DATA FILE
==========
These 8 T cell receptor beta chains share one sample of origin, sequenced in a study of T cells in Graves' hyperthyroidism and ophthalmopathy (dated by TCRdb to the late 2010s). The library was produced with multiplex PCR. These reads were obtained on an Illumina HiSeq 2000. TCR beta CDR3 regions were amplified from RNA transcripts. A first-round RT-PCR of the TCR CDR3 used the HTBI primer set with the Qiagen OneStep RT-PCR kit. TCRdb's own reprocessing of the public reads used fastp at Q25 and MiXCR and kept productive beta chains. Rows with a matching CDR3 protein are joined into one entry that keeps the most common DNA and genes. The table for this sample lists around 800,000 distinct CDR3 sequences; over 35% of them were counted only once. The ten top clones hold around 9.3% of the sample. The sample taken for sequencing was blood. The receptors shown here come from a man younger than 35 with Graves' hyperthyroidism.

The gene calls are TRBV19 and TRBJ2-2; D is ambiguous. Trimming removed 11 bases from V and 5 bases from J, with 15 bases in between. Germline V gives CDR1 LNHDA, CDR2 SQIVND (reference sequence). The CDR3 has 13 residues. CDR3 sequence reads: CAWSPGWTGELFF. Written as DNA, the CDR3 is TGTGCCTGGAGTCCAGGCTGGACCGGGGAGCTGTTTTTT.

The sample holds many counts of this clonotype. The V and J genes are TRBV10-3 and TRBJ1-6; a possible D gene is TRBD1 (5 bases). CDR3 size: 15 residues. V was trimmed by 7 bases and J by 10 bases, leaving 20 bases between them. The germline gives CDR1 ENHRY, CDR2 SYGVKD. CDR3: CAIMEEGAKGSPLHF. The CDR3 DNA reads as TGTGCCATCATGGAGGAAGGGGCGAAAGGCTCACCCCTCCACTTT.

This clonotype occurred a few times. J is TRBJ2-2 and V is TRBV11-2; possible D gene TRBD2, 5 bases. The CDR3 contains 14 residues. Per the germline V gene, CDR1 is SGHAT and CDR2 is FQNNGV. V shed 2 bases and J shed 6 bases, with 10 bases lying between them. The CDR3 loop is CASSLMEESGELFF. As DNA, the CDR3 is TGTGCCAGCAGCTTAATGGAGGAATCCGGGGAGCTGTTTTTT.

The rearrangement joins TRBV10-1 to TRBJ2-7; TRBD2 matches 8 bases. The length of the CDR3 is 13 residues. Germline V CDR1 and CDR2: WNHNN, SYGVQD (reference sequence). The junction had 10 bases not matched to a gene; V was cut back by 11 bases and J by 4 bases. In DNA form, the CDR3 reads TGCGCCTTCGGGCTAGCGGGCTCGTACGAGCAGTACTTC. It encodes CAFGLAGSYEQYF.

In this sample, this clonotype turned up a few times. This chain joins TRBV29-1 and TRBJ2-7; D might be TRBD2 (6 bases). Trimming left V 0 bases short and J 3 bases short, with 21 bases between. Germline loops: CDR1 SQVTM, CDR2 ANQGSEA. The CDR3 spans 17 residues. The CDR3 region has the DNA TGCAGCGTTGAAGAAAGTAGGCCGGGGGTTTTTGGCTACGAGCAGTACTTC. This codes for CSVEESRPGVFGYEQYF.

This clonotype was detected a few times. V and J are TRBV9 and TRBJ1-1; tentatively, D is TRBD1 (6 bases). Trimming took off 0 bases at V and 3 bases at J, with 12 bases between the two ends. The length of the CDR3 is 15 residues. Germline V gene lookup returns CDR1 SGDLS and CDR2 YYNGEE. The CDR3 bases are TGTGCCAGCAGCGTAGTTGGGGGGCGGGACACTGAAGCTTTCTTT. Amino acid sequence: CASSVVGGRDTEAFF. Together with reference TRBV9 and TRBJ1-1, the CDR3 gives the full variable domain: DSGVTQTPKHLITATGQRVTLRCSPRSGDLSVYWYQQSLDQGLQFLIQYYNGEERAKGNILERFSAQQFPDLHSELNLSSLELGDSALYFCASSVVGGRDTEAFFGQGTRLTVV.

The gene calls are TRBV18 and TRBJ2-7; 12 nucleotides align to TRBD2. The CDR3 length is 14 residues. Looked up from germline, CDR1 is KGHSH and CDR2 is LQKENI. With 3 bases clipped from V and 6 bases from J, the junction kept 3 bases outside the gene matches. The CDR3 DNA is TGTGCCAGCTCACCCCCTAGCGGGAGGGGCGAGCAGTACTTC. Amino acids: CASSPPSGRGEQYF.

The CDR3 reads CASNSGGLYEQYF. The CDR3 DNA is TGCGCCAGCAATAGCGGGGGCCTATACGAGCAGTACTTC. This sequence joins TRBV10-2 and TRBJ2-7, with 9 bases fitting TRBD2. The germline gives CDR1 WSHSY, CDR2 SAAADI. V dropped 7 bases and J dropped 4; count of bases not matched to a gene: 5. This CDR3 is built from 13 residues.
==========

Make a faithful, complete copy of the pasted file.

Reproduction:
These 8 T cell receptor beta chains share one sample of origin, sequenced in a study of T cells in Graves' hyperthyroidism and ophthalmopathy (dated by TCRdb to the late 2010s). The library was produced with multiplex PCR. These reads were obtained on an Illumina HiSeq 2000. TCR beta CDR3 regions were amplified from RNA transcripts. A first-round RT-PCR of the TCR CDR3 used the HTBI primer set with the Qiagen OneStep RT-PCR kit. TCRdb's own reprocessing of the public reads used fastp at Q25 and MiXCR and kept productive beta chains. Rows with a matching CDR3 protein are joined into one entry that keeps the most common DNA and genes. The table for this sample lists around 800,000 distinct CDR3 sequences; over 35% of them were counted only once. The ten top clones hold around 9.3% of the sample. The sample taken for sequencing was blood. The receptors shown here come from a man younger than 35 with Graves' hyperthyroidism.

The gene calls are TRBV19 and TRBJ2-2; D is ambiguous. Trimming removed 11 bases from V and 5 bases from J, with 15 bases in between. Germline V gives CDR1 LNHDA, CDR2 SQIVND (reference sequence). The CDR3 has 13 residues. CDR3 sequence reads: CAWSPGWTGELFF. Written as DNA, the CDR3 is TGTGCCTGGAGTCCAGGCTGGACCGGGGAGCTGTTTTTT.

The sample holds many counts of this clonotype. The V and J genes are TRBV10-3 and TRBJ1-6; a possible D gene is TRBD1 (5 bases). CDR3 size: 15 residues. V was trimmed by 7 bases and J by 10 bases, leaving 20 bases between them. The germline gives CDR1 ENHRY, CDR2 SYGVKD. CDR3: CAIMEEGAKGSPLHF. The CDR3 DNA reads as TGTGCCATCATGGAGGAAGGGGCGAAAGGCTCACCCCTCCACTTT.

This clonotype occurred a few times. J is TRBJ2-2 and V is TRBV11-2; possible D gene TRBD2, 5 bases. The CDR3 contains 14 residues. Per the germline V gene, CDR1 is SGHAT and CDR2 is FQNNGV. V shed 2 bases and J shed 6 bases, with 10 bases lying between them. The CDR3 loop is CASSLMEESGELFF. As DNA, the CDR3 is TGTGCCAGCAGCTTAATGGAGGAATCCGGGGAGCTGTTTTTT.

The rearrangement joins TRBV10-1 to TRBJ2-7; TRBD2 matches 8 bases. The length of the CDR3 is 13 residues. Germline V CDR1 and CDR2: WNHNN, SYGVQD (reference sequence). The junction had 10 bases not matched to a gene; V was cut back by 11 bases and J by 4 bases. In DNA form, the CDR3 reads TGCGCCTTCGGGCTAGCGGGCTCGTACGAGCAGTACTTC. It encodes CAFGLAGSYEQYF.

In this sample, this clonotype turned up a few times. This chain joins TRBV29-1 and TRBJ2-7; D might be TRBD2 (6 bases). Trimming left V 0 bases short and J 3 bases short, with 21 bases between. Germline loops: CDR1 SQVTM, CDR2 ANQGSEA. The CDR3 spans 17 residues. The CDR3 region has the DNA TGCAGCGTTGAAGAAAGTAGGCCGGGGGTTTTTGGCTACGAGCAGTACTTC. This codes for CSVEESRPGVFGYEQYF.

This clonotype was detected a few times. V and J are TRBV9 and TRBJ1-1; tentatively, D is TRBD1 (6 bases). Trimming took off 0 bases at V and 3 bases at J, with 12 bases between the two ends. The length of the CDR3 is 15 residues. Germline V gene lookup returns CDR1 SGDLS and CDR2 YYNGEE. The CDR3 bases are TGTGCCAGCAGCGTAGTTGGGGGGCGGGACACTGAAGCTTTCTTT. Amino acid sequence: CASSVVGGRDTEAFF. Together with reference TRBV9 and TRBJ1-1, the CDR3 gives the full variable domain: DSGVTQTPKHLITATGQRVTLRCSPRSGDLSVYWYQQSLDQGLQFLIQYYNGEERAKGNILERFSAQQFPDLHSELNLSSLELGDSALYFCASSVVGGRDTEAFFGQGTRLTVV.

The gene calls are TRBV18 and TRBJ2-7; 12 nucleotides align to TRBD2. The CDR3 length is 14 residues. Looked up from germline, CDR1 is KGHSH and CDR2 is LQKENI. With 3 bases clipped from V and 6 bases from J, the junction kept 3 bases outside the gene matches. The CDR3 DNA is TGTGCCAGCTCACCCCCTAGCGGGAGGGGCGAGCAGTACTTC. Amino acids: CASSPPSGRGEQYF.

The CDR3 reads CASNSGGLYEQYF. The CDR3 DNA is TGCGCCAGCAATAGCGGGGGCCTATACGAGCAGTACTTC. This sequence joins TRBV10-2 and TRBJ2-7, with 9 bases fitting TRBD2. The germline gives CDR1 WSHSY, CDR2 SAAADI. V dropped 7 bases and J dropped 4; count of bases not matched to a gene: 5. This CDR3 is built from 13 residues.